Regional Reviews: Connecticut and the Berkshires
Also see Fred's review of Oklahoma!
From the outset, the script grabs attention as Jane (Julia Coffey), however reluctantly, is faced with playing a party game. Tom (Eddie Boroevich) and Marrell (Erica Droller) are married and living nearby. The couple and another friend, Alan (Mark H. Dold), have known each other since all attended the same college a couple of decades earlier. Now, they have gathered in Tom and Marrell's home. Alan is smart and smart alecky, too. The playwright sculpts him as a bit of a misfit, while another important player, Alan, issues forth a stream of commentary. Tom and Marrell have a baby in an unseen room, a little one who does not often sleep.
Jane is ushered out the door and the game's rules prove to be atypical. She returns, is prompted to ask questions, and everything moves along according to the last letter (vowel, consonant etc.) of her many queries. The group response is based upon the letter. As it happens, Jane lost her husband not all that long ago. The game, unfortunately, calls this to mind. Thus, she is bereft when departing the scene.
Feeling badly about the entire occasion, Tom goes to Jane's place the next day. At first haltingly and then most expressively, he admits that he has been long smitten with hershe jumps on him as he stands at the front door, and they go at it with ferocity. Call it major lust.
Gibson is a deft writer who gets inside heads and impulses of this generation. Her dialogue moves swiftly, too much so at times, as characters are talking over one another. The language can be clipped but the rhythm of the work is absolutely interesting.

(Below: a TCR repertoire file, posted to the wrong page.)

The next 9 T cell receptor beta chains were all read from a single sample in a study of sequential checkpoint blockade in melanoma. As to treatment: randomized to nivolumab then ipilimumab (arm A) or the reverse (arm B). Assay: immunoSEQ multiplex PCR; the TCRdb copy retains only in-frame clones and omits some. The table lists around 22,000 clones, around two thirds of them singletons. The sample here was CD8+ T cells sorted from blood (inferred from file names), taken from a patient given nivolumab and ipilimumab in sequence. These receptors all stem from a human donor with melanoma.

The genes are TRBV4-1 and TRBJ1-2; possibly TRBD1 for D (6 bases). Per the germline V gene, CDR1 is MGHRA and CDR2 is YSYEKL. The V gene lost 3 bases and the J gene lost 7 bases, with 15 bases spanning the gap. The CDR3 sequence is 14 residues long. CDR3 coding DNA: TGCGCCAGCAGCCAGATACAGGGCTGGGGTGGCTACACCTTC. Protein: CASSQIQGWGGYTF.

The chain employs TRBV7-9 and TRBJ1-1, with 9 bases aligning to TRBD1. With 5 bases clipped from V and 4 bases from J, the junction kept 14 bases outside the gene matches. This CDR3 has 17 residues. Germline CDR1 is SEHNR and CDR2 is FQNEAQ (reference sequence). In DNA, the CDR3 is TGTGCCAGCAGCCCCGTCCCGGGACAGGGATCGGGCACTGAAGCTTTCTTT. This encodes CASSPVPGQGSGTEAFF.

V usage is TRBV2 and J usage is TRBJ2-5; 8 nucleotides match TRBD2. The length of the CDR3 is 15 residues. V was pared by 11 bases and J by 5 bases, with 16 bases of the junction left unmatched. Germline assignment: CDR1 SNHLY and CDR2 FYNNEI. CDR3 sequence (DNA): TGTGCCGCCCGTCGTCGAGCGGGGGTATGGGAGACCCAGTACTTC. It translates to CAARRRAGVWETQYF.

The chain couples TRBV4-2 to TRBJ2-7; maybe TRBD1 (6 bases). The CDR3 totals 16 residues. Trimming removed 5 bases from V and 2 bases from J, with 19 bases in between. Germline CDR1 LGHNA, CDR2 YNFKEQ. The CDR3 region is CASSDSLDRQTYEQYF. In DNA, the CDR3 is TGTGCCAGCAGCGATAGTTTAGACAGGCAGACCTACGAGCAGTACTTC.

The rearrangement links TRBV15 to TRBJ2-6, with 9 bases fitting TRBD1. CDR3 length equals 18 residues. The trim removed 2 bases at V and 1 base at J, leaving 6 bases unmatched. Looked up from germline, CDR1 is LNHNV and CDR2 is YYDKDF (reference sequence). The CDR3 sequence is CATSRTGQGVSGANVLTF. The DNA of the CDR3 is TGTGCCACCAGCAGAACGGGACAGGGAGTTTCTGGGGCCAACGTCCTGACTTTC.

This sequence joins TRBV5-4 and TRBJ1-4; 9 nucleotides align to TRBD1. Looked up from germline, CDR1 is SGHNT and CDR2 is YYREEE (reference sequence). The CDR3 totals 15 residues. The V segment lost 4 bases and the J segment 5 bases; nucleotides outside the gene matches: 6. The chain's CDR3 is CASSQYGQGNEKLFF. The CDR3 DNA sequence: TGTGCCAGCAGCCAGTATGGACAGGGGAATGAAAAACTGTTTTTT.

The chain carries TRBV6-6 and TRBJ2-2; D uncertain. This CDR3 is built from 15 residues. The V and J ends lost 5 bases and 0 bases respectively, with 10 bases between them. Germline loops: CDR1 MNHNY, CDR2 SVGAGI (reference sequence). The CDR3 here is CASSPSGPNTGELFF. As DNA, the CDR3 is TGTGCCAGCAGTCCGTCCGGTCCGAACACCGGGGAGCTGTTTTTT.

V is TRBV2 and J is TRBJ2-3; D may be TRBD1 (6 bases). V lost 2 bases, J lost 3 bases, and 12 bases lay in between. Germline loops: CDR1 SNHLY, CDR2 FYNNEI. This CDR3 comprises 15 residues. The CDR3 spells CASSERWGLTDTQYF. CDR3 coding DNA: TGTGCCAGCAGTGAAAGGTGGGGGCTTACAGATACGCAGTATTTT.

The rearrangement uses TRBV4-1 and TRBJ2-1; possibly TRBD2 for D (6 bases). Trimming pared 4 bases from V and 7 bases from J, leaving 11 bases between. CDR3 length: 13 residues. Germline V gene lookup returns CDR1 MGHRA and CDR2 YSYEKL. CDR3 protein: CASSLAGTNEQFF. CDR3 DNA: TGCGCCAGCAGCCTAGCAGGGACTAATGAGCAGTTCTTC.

On one level, this script considers fidelity or the lack of. Gibson's fifth character is Jean-Pierre (Paris Remillard), one of a group known as doctors without borders. Will he or will he not become involved with Jane? Suffice to say it is difficult to find identification with or positive feeling for this man.
The playwright provides four main characters who are anything but dull. Jane is a creative writing teacher and saddened mother. Alan is Jewish and gay and searching. He is also fairly manic and a drinker. Tom was around and about the Ivy League college where he met Marrell; he mowed lawns while the others were students. Tom is down on his current circumstances and fixated upon Jane. Marrell is a soulful jazz singer who sits at the piano (which is moved around Brian Prather's set) and accompanies herself on some lovely tunes.
Prather's scenic design is ingenious, successfully honoring a script that requires multiple dwelling places. The actors and stagehands combine to move around furnishings. Tom and Marrell's place includes a kitchen and couch. Jane's apartment, including a worn chair and a drying rack, isn't particularly inviting and her daughter Maude (unseen) is in a back room. As a young widow with a child, she is fighting for happiness.
The character of Jane, the true focal point, is altogether real and it is natural to empathize with her. Julia Coffey is mostly successful with her portrayal but does exaggerate every so often. It is difficult to ascertain whether this portrayal is scripted as such or if it is an actor/director choice. Mark H. Dold (featured at BSC often) is, once again, superb. Erica Dorfler is entirely credible as Marrell. Eddie Boroevich's Tom, however unfulfilled, does not endear. Instead, he comes across as wantingto an extreme degree.
All of that said, Gibson's This quite effectively opens windows upon lives of this generation. Even if one does not especially enjoy these people, they are delineated precisely. The author, for certain, is a distinctive dialogue writer.
This continues on the St. Germain stage at Barrington Stage Company in Pittsfield, Massachusetts, through August 27th, 2017. For tickets, call (413) 236-8888 or visit BarringtonStageCo.org.